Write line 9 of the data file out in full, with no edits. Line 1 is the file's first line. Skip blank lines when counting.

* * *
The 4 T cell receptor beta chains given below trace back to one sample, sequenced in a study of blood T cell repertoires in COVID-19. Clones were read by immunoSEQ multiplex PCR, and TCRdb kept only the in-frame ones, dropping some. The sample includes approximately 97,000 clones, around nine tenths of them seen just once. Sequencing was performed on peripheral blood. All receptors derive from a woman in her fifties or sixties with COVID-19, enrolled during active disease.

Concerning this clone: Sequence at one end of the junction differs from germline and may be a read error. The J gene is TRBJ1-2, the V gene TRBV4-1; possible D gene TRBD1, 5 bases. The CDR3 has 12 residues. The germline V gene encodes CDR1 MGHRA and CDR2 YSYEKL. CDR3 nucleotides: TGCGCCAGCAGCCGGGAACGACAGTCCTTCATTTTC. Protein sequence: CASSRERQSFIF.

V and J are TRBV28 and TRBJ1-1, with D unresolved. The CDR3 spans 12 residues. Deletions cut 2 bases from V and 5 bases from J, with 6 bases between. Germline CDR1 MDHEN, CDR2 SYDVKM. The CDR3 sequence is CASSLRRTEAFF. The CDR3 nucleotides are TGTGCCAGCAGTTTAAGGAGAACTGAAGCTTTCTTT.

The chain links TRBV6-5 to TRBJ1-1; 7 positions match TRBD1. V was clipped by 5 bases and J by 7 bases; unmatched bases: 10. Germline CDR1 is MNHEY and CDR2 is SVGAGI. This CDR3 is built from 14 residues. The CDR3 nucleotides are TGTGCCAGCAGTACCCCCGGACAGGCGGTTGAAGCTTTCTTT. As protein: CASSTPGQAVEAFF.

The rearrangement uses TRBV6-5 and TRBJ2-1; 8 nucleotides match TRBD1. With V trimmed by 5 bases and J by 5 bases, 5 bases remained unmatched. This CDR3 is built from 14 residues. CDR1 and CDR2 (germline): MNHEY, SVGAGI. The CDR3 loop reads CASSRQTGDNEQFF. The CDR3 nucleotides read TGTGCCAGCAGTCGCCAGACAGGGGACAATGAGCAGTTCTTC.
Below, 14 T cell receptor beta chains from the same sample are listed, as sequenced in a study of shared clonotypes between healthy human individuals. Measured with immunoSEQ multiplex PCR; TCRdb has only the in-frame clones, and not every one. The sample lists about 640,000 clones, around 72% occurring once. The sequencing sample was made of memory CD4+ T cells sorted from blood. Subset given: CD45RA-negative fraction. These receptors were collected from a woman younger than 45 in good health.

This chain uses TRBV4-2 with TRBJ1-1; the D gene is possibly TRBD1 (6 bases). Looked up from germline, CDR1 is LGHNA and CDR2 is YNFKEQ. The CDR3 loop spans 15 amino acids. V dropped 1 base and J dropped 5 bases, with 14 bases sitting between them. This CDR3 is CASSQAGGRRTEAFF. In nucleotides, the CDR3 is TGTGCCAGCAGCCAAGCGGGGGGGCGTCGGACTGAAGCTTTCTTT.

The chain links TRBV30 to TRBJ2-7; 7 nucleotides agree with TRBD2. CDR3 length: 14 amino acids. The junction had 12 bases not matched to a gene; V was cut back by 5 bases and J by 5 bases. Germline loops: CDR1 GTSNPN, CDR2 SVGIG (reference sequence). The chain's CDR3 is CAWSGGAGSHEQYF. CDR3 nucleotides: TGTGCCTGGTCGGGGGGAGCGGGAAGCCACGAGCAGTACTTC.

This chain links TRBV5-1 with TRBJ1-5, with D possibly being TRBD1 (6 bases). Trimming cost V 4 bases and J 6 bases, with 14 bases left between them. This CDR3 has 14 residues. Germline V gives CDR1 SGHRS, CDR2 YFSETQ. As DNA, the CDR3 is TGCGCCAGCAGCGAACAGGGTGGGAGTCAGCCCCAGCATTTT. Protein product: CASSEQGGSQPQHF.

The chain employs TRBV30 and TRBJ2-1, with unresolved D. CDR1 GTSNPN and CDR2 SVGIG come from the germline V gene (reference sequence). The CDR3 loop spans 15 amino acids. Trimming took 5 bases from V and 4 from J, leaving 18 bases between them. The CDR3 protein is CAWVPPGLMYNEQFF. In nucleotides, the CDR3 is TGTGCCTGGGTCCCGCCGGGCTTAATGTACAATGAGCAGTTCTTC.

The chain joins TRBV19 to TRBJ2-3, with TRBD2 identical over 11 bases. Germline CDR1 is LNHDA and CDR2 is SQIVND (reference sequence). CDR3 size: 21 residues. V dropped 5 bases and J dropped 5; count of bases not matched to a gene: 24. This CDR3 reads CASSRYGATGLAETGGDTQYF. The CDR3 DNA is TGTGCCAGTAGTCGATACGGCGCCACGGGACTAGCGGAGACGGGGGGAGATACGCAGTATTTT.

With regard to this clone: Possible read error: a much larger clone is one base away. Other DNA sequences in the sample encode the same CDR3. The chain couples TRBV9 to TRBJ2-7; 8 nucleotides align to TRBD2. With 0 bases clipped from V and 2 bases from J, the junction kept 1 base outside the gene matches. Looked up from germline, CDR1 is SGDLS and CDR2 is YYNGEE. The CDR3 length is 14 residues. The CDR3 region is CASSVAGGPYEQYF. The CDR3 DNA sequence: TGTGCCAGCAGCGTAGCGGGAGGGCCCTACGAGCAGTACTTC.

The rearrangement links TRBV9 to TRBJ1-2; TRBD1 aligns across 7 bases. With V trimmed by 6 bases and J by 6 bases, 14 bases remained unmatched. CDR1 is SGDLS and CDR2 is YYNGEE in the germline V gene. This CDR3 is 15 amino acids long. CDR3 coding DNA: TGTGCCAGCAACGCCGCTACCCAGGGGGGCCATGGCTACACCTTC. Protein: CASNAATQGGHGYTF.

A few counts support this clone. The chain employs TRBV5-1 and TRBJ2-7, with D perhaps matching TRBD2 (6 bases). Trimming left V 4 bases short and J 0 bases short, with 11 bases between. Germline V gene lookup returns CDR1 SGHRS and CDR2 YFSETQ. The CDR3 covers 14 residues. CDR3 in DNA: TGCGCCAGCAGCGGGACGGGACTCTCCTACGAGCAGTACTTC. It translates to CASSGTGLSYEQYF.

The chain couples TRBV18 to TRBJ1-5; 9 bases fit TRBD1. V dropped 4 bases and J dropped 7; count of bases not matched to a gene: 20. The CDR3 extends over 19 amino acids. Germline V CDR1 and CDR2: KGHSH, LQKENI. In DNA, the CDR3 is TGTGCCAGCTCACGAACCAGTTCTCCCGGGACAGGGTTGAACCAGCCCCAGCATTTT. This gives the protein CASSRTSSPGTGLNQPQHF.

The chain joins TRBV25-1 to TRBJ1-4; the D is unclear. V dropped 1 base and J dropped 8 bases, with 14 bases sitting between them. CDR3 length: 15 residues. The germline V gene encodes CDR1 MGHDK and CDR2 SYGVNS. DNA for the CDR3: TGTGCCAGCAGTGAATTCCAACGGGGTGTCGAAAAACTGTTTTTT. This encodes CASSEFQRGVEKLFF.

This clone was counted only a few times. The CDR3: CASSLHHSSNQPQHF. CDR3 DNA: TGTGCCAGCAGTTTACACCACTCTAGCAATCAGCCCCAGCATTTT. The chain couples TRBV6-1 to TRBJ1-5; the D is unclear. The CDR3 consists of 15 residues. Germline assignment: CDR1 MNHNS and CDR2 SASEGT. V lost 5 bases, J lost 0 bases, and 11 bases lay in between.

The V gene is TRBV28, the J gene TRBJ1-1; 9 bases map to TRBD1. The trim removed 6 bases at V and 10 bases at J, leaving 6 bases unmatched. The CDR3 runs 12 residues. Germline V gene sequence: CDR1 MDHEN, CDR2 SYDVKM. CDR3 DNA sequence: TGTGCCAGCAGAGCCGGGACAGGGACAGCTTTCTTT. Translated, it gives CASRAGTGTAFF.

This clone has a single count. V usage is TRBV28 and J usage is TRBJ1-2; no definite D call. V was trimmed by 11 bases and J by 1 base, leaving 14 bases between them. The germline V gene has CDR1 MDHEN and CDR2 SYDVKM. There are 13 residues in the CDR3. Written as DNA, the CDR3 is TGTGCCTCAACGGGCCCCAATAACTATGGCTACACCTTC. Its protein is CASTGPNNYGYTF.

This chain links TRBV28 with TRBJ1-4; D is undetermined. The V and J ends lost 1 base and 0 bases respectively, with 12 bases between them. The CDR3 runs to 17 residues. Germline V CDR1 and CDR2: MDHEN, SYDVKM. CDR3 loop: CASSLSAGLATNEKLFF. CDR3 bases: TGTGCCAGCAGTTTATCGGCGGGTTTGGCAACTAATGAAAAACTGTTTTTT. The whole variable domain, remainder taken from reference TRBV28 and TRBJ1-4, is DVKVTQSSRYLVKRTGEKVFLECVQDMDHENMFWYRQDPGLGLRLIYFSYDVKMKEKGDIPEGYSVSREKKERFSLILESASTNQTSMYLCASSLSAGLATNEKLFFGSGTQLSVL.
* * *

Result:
This chain links TRBV5-1 with TRBJ1-5, with D possibly being TRBD1 (6 bases). Trimming cost V 4 bases and J 6 bases, with 14 bases left between them. This CDR3 has 14 residues. Germline V gives CDR1 SGHRS, CDR2 YFSETQ. As DNA, the CDR3 is TGCGCCAGCAGCGAACAGGGTGGGAGTCAGCCCCAGCATTTT. Protein product: CASSEQGGSQPQHF.